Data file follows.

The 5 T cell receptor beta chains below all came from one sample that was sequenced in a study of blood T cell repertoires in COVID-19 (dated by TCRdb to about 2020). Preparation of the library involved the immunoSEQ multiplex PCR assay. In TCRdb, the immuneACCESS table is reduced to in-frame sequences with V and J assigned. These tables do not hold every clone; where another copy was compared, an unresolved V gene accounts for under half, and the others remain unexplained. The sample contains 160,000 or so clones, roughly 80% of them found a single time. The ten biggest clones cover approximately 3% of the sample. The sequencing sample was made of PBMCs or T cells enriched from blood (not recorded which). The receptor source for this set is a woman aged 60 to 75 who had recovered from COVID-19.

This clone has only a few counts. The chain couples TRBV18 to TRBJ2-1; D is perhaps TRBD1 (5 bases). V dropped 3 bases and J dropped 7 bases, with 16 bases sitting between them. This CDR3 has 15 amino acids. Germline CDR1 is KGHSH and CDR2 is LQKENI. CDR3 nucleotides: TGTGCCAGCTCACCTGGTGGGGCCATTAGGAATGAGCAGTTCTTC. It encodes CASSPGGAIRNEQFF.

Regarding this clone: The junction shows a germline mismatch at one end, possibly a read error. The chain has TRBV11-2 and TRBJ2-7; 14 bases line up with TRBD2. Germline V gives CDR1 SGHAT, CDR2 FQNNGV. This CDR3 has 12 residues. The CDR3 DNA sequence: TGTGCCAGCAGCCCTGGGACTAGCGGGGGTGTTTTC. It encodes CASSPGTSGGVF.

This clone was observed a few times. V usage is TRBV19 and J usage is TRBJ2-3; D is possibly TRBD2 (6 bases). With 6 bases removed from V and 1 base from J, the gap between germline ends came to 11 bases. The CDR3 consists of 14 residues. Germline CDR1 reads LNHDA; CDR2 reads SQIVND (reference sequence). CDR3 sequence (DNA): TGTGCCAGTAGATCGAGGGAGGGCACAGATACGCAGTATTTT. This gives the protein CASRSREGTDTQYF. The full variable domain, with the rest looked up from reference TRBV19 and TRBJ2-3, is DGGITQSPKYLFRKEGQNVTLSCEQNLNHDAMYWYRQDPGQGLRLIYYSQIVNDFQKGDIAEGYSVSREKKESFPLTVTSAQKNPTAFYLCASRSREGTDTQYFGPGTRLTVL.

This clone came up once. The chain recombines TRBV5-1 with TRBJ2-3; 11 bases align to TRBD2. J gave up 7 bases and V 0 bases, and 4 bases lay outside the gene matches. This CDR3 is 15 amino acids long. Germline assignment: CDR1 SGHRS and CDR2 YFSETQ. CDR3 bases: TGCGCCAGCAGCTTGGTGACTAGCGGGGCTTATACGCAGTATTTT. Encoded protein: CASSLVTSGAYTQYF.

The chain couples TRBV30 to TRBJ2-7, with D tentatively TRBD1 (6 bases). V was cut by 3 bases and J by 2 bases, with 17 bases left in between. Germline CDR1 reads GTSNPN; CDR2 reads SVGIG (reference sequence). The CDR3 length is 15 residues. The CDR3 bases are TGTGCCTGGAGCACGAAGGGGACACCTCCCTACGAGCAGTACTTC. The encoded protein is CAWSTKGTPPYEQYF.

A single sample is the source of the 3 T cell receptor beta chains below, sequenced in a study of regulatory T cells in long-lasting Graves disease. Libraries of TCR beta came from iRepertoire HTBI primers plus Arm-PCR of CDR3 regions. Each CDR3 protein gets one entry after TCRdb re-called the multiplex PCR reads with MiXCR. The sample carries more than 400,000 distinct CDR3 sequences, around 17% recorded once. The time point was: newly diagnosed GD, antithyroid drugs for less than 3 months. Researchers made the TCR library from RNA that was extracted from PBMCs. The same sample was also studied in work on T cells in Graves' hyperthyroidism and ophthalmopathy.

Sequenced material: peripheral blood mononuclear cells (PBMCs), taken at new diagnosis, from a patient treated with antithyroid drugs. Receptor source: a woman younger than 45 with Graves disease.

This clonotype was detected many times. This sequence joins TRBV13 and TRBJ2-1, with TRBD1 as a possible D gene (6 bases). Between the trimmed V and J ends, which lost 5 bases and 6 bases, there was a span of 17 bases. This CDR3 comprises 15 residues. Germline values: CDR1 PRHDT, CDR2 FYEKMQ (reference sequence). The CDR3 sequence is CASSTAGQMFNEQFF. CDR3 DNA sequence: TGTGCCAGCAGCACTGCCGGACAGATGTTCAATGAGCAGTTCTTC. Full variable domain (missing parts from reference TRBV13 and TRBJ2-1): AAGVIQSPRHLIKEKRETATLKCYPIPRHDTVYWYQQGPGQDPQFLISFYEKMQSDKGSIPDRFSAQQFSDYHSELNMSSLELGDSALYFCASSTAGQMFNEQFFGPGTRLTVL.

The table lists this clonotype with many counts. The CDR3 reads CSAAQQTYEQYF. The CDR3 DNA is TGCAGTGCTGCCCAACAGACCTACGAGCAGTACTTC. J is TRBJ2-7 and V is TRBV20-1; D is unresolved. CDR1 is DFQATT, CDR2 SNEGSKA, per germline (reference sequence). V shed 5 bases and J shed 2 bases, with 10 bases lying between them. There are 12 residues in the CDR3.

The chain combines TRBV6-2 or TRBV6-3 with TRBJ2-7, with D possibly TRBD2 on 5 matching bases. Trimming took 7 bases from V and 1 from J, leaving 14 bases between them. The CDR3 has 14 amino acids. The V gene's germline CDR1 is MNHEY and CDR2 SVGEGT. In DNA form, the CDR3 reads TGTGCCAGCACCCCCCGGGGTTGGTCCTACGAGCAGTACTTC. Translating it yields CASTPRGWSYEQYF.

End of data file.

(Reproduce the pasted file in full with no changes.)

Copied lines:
The 5 T cell receptor beta chains below all came from one sample that was sequenced in a study of blood T cell repertoires in COVID-19 (dated by TCRdb to about 2020). Preparation of the library involved the immunoSEQ multiplex PCR assay. In TCRdb, the immuneACCESS table is reduced to in-frame sequences with V and J assigned. These tables do not hold every clone; where another copy was compared, an unresolved V gene accounts for under half, and the others remain unexplained. The sample contains 160,000 or so clones, roughly 80% of them found a single time. The ten biggest clones cover approximately 3% of the sample. The sequencing sample was made of PBMCs or T cells enriched from blood (not recorded which). The receptor source for this set is a woman aged 60 to 75 who had recovered from COVID-19.

This clone has only a few counts. The chain couples TRBV18 to TRBJ2-1; D is perhaps TRBD1 (5 bases). V dropped 3 bases and J dropped 7 bases, with 16 bases sitting between them. This CDR3 has 15 amino acids. Germline CDR1 is KGHSH and CDR2 is LQKENI. CDR3 nucleotides: TGTGCCAGCTCACCTGGTGGGGCCATTAGGAATGAGCAGTTCTTC. It encodes CASSPGGAIRNEQFF.

Regarding this clone: The junction shows a germline mismatch at one end, possibly a read error. The chain has TRBV11-2 and TRBJ2-7; 14 bases line up with TRBD2. Germline V gives CDR1 SGHAT, CDR2 FQNNGV. This CDR3 has 12 residues. The CDR3 DNA sequence: TGTGCCAGCAGCCCTGGGACTAGCGGGGGTGTTTTC. It encodes CASSPGTSGGVF.

This clone was observed a few times. V usage is TRBV19 and J usage is TRBJ2-3; D is possibly TRBD2 (6 bases). With 6 bases removed from V and 1 base from J, the gap between germline ends came to 11 bases. The CDR3 consists of 14 residues. Germline CDR1 reads LNHDA; CDR2 reads SQIVND (reference sequence). CDR3 sequence (DNA): TGTGCCAGTAGATCGAGGGAGGGCACAGATACGCAGTATTTT. This gives the protein CASRSREGTDTQYF. The full variable domain, with the rest looked up from reference TRBV19 and TRBJ2-3, is DGGITQSPKYLFRKEGQNVTLSCEQNLNHDAMYWYRQDPGQGLRLIYYSQIVNDFQKGDIAEGYSVSREKKESFPLTVTSAQKNPTAFYLCASRSREGTDTQYFGPGTRLTVL.

This clone came up once. The chain recombines TRBV5-1 with TRBJ2-3; 11 bases align to TRBD2. J gave up 7 bases and V 0 bases, and 4 bases lay outside the gene matches. This CDR3 is 15 amino acids long. Germline assignment: CDR1 SGHRS and CDR2 YFSETQ. CDR3 bases: TGCGCCAGCAGCTTGGTGACTAGCGGGGCTTATACGCAGTATTTT. Encoded protein: CASSLVTSGAYTQYF.

The chain couples TRBV30 to TRBJ2-7, with D tentatively TRBD1 (6 bases). V was cut by 3 bases and J by 2 bases, with 17 bases left in between. Germline CDR1 reads GTSNPN; CDR2 reads SVGIG (reference sequence). The CDR3 length is 15 residues. The CDR3 bases are TGTGCCTGGAGCACGAAGGGGACACCTCCCTACGAGCAGTACTTC. The encoded protein is CAWSTKGTPPYEQYF.

A single sample is the source of the 3 T cell receptor beta chains below, sequenced in a study of regulatory T cells in long-lasting Graves disease. Libraries of TCR beta came from iRepertoire HTBI primers plus Arm-PCR of CDR3 regions. Each CDR3 protein gets one entry after TCRdb re-called the multiplex PCR reads with MiXCR. The sample carries more than 400,000 distinct CDR3 sequences, around 17% recorded once. The time point was: newly diagnosed GD, antithyroid drugs for less than 3 months. Researchers made the TCR library from RNA that was extracted from PBMCs. The same sample was also studied in work on T cells in Graves' hyperthyroidism and ophthalmopathy.

Sequenced material: peripheral blood mononuclear cells (PBMCs), taken at new diagnosis, from a patient treated with antithyroid drugs. Receptor source: a woman younger than 45 with Graves disease.

This clonotype was detected many times. This sequence joins TRBV13 and TRBJ2-1, with TRBD1 as a possible D gene (6 bases). Between the trimmed V and J ends, which lost 5 bases and 6 bases, there was a span of 17 bases. This CDR3 comprises 15 residues. Germline values: CDR1 PRHDT, CDR2 FYEKMQ (reference sequence). The CDR3 sequence is CASSTAGQMFNEQFF. CDR3 DNA sequence: TGTGCCAGCAGCACTGCCGGACAGATGTTCAATGAGCAGTTCTTC. Full variable domain (missing parts from reference TRBV13 and TRBJ2-1): AAGVIQSPRHLIKEKRETATLKCYPIPRHDTVYWYQQGPGQDPQFLISFYEKMQSDKGSIPDRFSAQQFSDYHSELNMSSLELGDSALYFCASSTAGQMFNEQFFGPGTRLTVL.

The table lists this clonotype with many counts. The CDR3 reads CSAAQQTYEQYF. The CDR3 DNA is TGCAGTGCTGCCCAACAGACCTACGAGCAGTACTTC. J is TRBJ2-7 and V is TRBV20-1; D is unresolved. CDR1 is DFQATT, CDR2 SNEGSKA, per germline (reference sequence). V shed 5 bases and J shed 2 bases, with 10 bases lying between them. There are 12 residues in the CDR3.

The chain combines TRBV6-2 or TRBV6-3 with TRBJ2-7, with D possibly TRBD2 on 5 matching bases. Trimming took 7 bases from V and 1 from J, leaving 14 bases between them. The CDR3 has 14 amino acids. The V gene's germline CDR1 is MNHEY and CDR2 SVGEGT. In DNA form, the CDR3 reads TGTGCCAGCACCCCCCGGGGTTGGTCCTACGAGCAGTACTTC. Translating it yields CASTPRGWSYEQYF.